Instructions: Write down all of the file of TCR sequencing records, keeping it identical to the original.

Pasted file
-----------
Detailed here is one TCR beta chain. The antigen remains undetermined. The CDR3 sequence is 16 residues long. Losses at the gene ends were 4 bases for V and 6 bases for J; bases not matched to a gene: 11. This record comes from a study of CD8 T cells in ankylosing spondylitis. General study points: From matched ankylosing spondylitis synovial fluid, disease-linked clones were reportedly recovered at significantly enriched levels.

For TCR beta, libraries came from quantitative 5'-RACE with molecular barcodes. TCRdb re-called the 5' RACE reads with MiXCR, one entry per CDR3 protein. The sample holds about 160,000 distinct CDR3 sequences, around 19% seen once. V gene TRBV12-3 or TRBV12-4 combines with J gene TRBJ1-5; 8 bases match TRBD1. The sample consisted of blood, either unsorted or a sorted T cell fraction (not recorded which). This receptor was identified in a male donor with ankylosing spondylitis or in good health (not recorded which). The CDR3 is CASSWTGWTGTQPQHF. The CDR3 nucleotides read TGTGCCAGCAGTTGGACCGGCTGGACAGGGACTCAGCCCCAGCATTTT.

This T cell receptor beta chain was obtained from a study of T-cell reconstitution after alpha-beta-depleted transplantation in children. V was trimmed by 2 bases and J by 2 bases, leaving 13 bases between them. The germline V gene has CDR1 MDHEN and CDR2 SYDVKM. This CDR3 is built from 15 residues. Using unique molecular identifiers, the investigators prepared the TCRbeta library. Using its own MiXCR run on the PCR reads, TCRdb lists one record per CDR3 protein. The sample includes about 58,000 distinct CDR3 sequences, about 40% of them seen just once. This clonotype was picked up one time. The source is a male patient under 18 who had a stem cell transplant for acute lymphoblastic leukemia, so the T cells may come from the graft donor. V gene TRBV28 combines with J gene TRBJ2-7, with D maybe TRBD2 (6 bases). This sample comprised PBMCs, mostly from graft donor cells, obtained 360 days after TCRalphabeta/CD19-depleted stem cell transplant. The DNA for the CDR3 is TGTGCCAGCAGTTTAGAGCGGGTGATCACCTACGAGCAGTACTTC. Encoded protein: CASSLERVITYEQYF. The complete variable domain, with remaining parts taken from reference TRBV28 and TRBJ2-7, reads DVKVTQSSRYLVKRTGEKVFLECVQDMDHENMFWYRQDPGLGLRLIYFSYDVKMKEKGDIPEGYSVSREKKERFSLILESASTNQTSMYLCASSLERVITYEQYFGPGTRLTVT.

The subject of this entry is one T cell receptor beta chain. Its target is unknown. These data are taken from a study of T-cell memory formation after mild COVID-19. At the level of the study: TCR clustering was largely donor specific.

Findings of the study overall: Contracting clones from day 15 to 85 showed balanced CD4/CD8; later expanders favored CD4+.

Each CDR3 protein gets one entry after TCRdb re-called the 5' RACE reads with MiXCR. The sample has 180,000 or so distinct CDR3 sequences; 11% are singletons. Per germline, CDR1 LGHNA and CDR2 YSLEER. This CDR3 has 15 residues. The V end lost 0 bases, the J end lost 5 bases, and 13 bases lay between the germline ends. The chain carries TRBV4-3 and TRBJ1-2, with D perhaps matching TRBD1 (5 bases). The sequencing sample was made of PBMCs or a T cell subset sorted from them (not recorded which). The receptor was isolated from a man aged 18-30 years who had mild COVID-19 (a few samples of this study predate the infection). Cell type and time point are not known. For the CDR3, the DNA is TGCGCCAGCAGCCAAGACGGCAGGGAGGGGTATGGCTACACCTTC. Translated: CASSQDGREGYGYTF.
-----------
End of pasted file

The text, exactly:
Detailed here is one TCR beta chain. The antigen remains undetermined. The CDR3 sequence is 16 residues long. Losses at the gene ends were 4 bases for V and 6 bases for J; bases not matched to a gene: 11. This record comes from a study of CD8 T cells in ankylosing spondylitis. General study points: From matched ankylosing spondylitis synovial fluid, disease-linked clones were reportedly recovered at significantly enriched levels.

For TCR beta, libraries came from quantitative 5'-RACE with molecular barcodes. TCRdb re-called the 5' RACE reads with MiXCR, one entry per CDR3 protein. The sample holds about 160,000 distinct CDR3 sequences, around 19% seen once. V gene TRBV12-3 or TRBV12-4 combines with J gene TRBJ1-5; 8 bases match TRBD1. The sample consisted of blood, either unsorted or a sorted T cell fraction (not recorded which). This receptor was identified in a male donor with ankylosing spondylitis or in good health (not recorded which). The CDR3 is CASSWTGWTGTQPQHF. The CDR3 nucleotides read TGTGCCAGCAGTTGGACCGGCTGGACAGGGACTCAGCCCCAGCATTTT.

This T cell receptor beta chain was obtained from a study of T-cell reconstitution after alpha-beta-depleted transplantation in children. V was trimmed by 2 bases and J by 2 bases, leaving 13 bases between them. The germline V gene has CDR1 MDHEN and CDR2 SYDVKM. This CDR3 is built from 15 residues. Using unique molecular identifiers, the investigators prepared the TCRbeta library. Using its own MiXCR run on the PCR reads, TCRdb lists one record per CDR3 protein. The sample includes about 58,000 distinct CDR3 sequences, about 40% of them seen just once. This clonotype was picked up one time. The source is a male patient under 18 who had a stem cell transplant for acute lymphoblastic leukemia, so the T cells may come from the graft donor. V gene TRBV28 combines with J gene TRBJ2-7, with D maybe TRBD2 (6 bases). This sample comprised PBMCs, mostly from graft donor cells, obtained 360 days after TCRalphabeta/CD19-depleted stem cell transplant. The DNA for the CDR3 is TGTGCCAGCAGTTTAGAGCGGGTGATCACCTACGAGCAGTACTTC. Encoded protein: CASSLERVITYEQYF. The complete variable domain, with remaining parts taken from reference TRBV28 and TRBJ2-7, reads DVKVTQSSRYLVKRTGEKVFLECVQDMDHENMFWYRQDPGLGLRLIYFSYDVKMKEKGDIPEGYSVSREKKERFSLILESASTNQTSMYLCASSLERVITYEQYFGPGTRLTVT.

The subject of this entry is one T cell receptor beta chain. Its target is unknown. These data are taken from a study of T-cell memory formation after mild COVID-19. At the level of the study: TCR clustering was largely donor specific.

Findings of the study overall: Contracting clones from day 15 to 85 showed balanced CD4/CD8; later expanders favored CD4+.

Each CDR3 protein gets one entry after TCRdb re-called the 5' RACE reads with MiXCR. The sample has 180,000 or so distinct CDR3 sequences; 11% are singletons. Per germline, CDR1 LGHNA and CDR2 YSLEER. This CDR3 has 15 residues. The V end lost 0 bases, the J end lost 5 bases, and 13 bases lay between the germline ends. The chain carries TRBV4-3 and TRBJ1-2, with D perhaps matching TRBD1 (5 bases). The sequencing sample was made of PBMCs or a T cell subset sorted from them (not recorded which). The receptor was isolated from a man aged 18-30 years who had mild COVID-19 (a few samples of this study predate the infection). Cell type and time point are not known. For the CDR3, the DNA is TGCGCCAGCAGCCAAGACGGCAGGGAGGGGTATGGCTACACCTTC. Translated: CASSQDGREGYGYTF.